Euphorbia 'Diamond Frost'


Family: Euphorbiaceae (yoo-for-bee-AY-see-ee) (Info)
Genus: Euphorbia (yoo-FOR-bee-uh) (Info)
Cultivar: Diamond Frost
Additional cultivar information:(PP17567, aka Inneuphdia)
Hybridized by Grueber
Registered or introduced: 2007




Tropicals and Tender Perennials

Water Requirements:

Drought-tolerant; suitable for xeriscaping

Sun Exposure:

Sun to Partial Shade

Light Shade



Foliage Color:

Unknown - Tell us


6-12 in. (15-30 cm)


9-12 in. (22-30 cm)


USDA Zone 10a: to -1.1 C (30 F)

USDA Zone 10b: to 1.7 C (35 F)

Where to Grow:

Can be grown as an annual


Parts of plant are poisonous if ingested

Handling plant may cause skin irritation or allergic reaction

Bloom Color:

White/Near White

Bloom Characteristics:

Unknown - Tell us

Bloom Size:

Unknown - Tell us

Bloom Time:

Blooms repeatedly

Other details:

Unknown - Tell us

Soil pH requirements:

6.1 to 6.5 (mildly acidic)

6.6 to 7.5 (neutral)

7.6 to 7.8 (mildly alkaline)

Patent Information:


Propagation Methods:

From herbaceous stem cuttings

Seed Collecting:

Unknown - Tell us


This plant is said to grow outdoors in the following regions:

Birmingham, Alabama

Gurley, Alabama

Scottsdale, Arizona

Springdale, Arkansas

Chico, California

Clayton, California

Highgrove, California

Irvine, California

Livermore, California

Long Beach, California

Rancho Santa Margarita, California

San Diego, California

San Jose, California

Santa Barbara, California

Santee, California

Seal Beach, California

Temecula, California

Bartow, Florida

Crawfordville, Florida

Daytona Beach, Florida

Fort Lauderdale, Florida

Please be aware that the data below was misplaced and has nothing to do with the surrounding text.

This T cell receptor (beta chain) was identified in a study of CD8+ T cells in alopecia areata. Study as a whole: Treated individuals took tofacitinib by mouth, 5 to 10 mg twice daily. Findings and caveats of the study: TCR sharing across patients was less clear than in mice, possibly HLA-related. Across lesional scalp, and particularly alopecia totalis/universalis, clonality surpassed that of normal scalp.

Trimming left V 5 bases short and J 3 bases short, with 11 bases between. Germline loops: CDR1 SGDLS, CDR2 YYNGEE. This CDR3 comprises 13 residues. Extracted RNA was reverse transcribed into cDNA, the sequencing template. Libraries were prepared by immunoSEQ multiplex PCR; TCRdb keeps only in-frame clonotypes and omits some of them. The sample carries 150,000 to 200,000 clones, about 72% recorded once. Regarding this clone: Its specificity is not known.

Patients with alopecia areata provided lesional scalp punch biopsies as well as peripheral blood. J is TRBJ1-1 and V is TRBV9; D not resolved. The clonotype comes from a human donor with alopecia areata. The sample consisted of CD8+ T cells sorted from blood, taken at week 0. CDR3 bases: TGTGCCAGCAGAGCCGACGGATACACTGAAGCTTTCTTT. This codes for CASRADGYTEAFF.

Fort Myers, Florida

Gainesville, Florida(2 reports)

Hollywood, Florida

Miami, Florida

Miccosukee Cpo, Florida

Ocala, Florida

Port Charlotte, Florida

Quincy, Florida

Saint Petersburg, Florida

Spring Hill, Florida

Winter Haven, Florida

Clarkston, Georgia

Baton Rouge, Louisiana(2 reports)

Marrero, Louisiana

Chatham, Massachusetts

Harwich, Massachusetts

Marblehead, Massachusetts

Minneapolis, Minnesota

Poplarville, Mississippi

Saint Joseph, Missouri

Millington, New Jersey

Averill Park, New York

Yonkers, New York

Elizabeth City, North Carolina

Greensboro, North Carolina

Cincinnati, Ohio

Corvallis, Oregon

West Chester, Pennsylvania

Conway, South Carolina

Summerville, South Carolina

Chattanooga, Tennessee

Collierville, Tennessee

Nashville, Tennessee

Conroe, Texas

Denison, Texas

Galveston, Texas

Garland, Texas

Georgetown, Texas

Haltom City, Texas

Houston, Texas(2 reports)

Katy, Texas(2 reports)

Liberty Hill, Texas

New Braunfels, Texas

Richmond, Texas

San Antonio, Texas

Waco, Texas

Woodway, Texas

Chesapeake, Virginia

Falls Church, Virginia

Norfolk, Virginia

Staunton, Virginia

Kalama, Washington

show all

Gardeners' Notes:


On Apr 5, 2016, CAgoldbear from Katy, TX (Zone 9a) wrote:

Amazing PERENNIAL in Zone 8b/9a. I stuck this guy in after the heavy Houston rains in June; it's now April of the next spring, and the plant is blooming away like nothing changed. Bloomed all through the winter, too! The local nursery (not big box) had them out as good for handling excess water with the expected wet weather, and I planted it near the downspout. WOW. it's a good 18" high and 24" wide, light and airy. Looks like tiny balloons floating above a light and airy bush. Truly, lovely. Now that I know it's open to propagate, I'll fill out some of the other barren areas!


On Nov 25, 2013, DavidLMo from St Joseph, MO wrote:

Proven Winners needs to change its data on this. It grows on many occasions to 2' - 3' tall and 3' wide. Propagates easily. Break at a node, root in water and in a few weeks move to dirt.

At some point you may need to look this up under Chamaesyce rather than Euphorbia as it has been moved.

Blooms like all get out. :-) Works well in a pot in Zone 5b. Hot dry summer.


On Apr 29, 2013, kitty_rankin from Madison, WI wrote:

To my delight, my Diamond Frost plants overwintered in large containers outside. In Zone 5! Must have been our heavy snowfalls.


On Sep 20, 2011, buckeyegeorge from Fruit Hill, OH (Zone 6b) wrote:

An outstanding container plant. I have it mixed in with other summer annuals and it has bloomed nonstop, remained healthy and fills all the nooks and crannies that other, more uniform shaped plants, don't. My first year with this plant and it is now a container staple for me.


On Aug 26, 2010, DarlenePA from Mifflintown, PA wrote: